Neuroplasticity or “brain plasticity” refers to the brain’s ability to change or adapt both physically and functionally throughout life by stimulation from your environment, behavior, thinking, emotions etc. As a little baby when you learn to roll over, sit up, walk, run, or play you stimulate your brain to help you grow and learn new things. The more you do it, the better you become. This is because when neurons (nerve cells that transmit information) are stimulated they create more branches to each other so they can communicate more efficiently. The more developed your neuronal communication network becomes the more function you have. The brain forms neuro pathways as you grow and learn to do new things in school, play sports, drive a car or get a job. It may be difficult at first to know how to throw the ball, push the brake pedal or do your times tables. However, the more you do this the stronger those connections become and as time goes on you can become very proficient in that thing. It becomes easier to understand the game, drive home, or memorize equations.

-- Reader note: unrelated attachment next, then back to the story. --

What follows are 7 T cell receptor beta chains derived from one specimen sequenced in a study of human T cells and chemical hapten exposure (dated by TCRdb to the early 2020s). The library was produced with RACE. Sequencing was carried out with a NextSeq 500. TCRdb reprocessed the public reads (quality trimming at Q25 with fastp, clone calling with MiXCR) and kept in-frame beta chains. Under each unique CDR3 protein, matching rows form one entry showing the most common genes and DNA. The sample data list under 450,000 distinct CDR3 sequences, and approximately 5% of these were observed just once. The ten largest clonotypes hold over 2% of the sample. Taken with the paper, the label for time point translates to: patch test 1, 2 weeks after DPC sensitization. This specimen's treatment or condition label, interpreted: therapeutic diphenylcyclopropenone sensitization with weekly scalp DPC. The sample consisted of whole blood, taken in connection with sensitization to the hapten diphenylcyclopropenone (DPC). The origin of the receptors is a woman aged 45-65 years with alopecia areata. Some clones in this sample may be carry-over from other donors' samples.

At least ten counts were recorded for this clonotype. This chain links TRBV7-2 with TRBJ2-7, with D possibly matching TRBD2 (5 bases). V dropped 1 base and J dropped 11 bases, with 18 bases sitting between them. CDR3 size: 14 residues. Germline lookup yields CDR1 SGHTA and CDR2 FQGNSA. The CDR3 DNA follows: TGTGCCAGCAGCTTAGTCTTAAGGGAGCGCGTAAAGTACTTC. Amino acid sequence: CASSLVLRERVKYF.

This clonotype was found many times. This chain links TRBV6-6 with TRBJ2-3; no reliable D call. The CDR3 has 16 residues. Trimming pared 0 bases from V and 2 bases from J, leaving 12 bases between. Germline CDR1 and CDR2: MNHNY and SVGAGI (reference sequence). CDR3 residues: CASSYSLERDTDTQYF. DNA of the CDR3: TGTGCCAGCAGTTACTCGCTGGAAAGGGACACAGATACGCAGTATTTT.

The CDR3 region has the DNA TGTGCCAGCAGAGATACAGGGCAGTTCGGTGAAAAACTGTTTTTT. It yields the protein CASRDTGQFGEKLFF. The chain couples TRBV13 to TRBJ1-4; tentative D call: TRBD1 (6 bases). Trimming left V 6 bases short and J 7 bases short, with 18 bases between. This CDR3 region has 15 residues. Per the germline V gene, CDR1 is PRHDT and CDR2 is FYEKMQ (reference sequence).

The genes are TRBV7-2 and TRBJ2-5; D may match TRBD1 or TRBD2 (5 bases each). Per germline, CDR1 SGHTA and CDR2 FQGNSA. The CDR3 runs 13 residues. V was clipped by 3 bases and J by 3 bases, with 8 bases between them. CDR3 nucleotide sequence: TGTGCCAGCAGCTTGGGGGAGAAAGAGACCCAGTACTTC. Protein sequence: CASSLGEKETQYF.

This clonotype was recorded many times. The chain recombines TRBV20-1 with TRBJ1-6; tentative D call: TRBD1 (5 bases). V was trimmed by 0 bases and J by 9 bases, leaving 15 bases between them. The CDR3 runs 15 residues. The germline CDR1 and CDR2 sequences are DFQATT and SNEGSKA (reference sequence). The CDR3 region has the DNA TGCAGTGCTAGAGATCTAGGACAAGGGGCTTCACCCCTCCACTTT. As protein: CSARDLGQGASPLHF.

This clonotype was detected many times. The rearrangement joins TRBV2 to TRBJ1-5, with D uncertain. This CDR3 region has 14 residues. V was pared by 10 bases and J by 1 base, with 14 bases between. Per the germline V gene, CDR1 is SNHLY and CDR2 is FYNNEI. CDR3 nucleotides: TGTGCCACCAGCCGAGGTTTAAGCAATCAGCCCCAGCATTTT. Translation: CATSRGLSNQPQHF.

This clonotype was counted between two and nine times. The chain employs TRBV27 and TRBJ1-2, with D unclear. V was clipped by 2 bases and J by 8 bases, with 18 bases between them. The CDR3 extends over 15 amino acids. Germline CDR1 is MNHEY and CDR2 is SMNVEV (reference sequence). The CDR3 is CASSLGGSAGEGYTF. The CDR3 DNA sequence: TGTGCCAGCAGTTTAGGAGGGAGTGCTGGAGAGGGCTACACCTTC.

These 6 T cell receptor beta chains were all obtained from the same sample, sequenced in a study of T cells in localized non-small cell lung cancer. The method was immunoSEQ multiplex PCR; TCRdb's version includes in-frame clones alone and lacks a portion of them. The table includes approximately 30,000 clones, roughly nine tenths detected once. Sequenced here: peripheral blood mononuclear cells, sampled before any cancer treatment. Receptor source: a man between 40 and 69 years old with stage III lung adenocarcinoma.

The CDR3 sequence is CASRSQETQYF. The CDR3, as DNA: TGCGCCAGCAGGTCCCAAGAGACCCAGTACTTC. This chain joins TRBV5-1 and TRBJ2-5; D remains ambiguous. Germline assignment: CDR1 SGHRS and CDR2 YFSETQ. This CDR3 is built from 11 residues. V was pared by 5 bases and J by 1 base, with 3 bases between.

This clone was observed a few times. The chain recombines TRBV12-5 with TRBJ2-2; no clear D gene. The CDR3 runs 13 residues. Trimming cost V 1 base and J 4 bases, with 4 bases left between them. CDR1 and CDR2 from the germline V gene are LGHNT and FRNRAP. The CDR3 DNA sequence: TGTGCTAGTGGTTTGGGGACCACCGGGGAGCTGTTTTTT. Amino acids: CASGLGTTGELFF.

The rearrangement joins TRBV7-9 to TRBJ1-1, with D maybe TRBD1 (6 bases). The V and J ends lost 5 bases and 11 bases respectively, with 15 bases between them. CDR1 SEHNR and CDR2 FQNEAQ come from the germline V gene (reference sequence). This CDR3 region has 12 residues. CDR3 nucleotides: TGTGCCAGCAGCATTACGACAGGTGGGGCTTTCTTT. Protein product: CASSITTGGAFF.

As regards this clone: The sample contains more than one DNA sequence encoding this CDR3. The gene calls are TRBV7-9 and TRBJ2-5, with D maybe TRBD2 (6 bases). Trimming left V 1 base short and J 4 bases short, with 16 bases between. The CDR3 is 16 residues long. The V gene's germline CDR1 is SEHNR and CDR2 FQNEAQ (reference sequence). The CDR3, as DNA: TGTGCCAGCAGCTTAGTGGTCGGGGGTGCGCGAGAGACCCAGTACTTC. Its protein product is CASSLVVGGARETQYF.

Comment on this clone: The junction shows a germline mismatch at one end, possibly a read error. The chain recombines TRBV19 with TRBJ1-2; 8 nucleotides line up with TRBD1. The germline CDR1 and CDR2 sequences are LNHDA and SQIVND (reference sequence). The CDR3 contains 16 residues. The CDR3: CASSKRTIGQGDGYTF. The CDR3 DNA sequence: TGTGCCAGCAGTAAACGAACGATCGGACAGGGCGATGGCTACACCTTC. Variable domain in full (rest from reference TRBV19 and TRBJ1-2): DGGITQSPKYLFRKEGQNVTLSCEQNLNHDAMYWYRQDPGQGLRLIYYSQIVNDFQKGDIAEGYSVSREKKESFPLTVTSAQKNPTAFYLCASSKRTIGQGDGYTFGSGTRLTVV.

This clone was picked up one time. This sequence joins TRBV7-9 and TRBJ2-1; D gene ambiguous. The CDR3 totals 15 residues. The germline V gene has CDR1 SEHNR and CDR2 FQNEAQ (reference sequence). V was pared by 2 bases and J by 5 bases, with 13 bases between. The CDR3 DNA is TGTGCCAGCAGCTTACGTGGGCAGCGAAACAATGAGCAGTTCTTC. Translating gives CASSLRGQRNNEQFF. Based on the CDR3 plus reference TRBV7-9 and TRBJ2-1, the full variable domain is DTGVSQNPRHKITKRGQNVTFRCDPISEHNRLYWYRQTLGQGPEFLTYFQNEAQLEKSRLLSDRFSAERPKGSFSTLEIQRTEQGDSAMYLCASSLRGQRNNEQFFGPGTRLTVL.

Though the brain is not a muscle it behaves like one. When it is stimulated, it changes. Stimulation “exercises” our neurons and is necessary to keep them healthy and active. When neurons are stimulated they synapse or “clasp together” to communicate. Stimulation sets off a series of chemical and electrical impulses via synapses to reach various areas of the brain. Neurons also need oxygen and glucose in order to perform properly.
When you go to the gym and workout, your muscles begin to change. If you went to the gym and wanted to get in-shape or “ripped” but didn’t have the function of your arms (couldn’t move them), or chose not to, you wouldn’t be able to grow the muscle the way you want. Similarly, if your brain does not function correctly or you don’t stimulate it, you may not be able to behave, think, move, and feel the way you want.
This article was written by our colleagues in Utah and originally appeared on their website on April 15, 2017.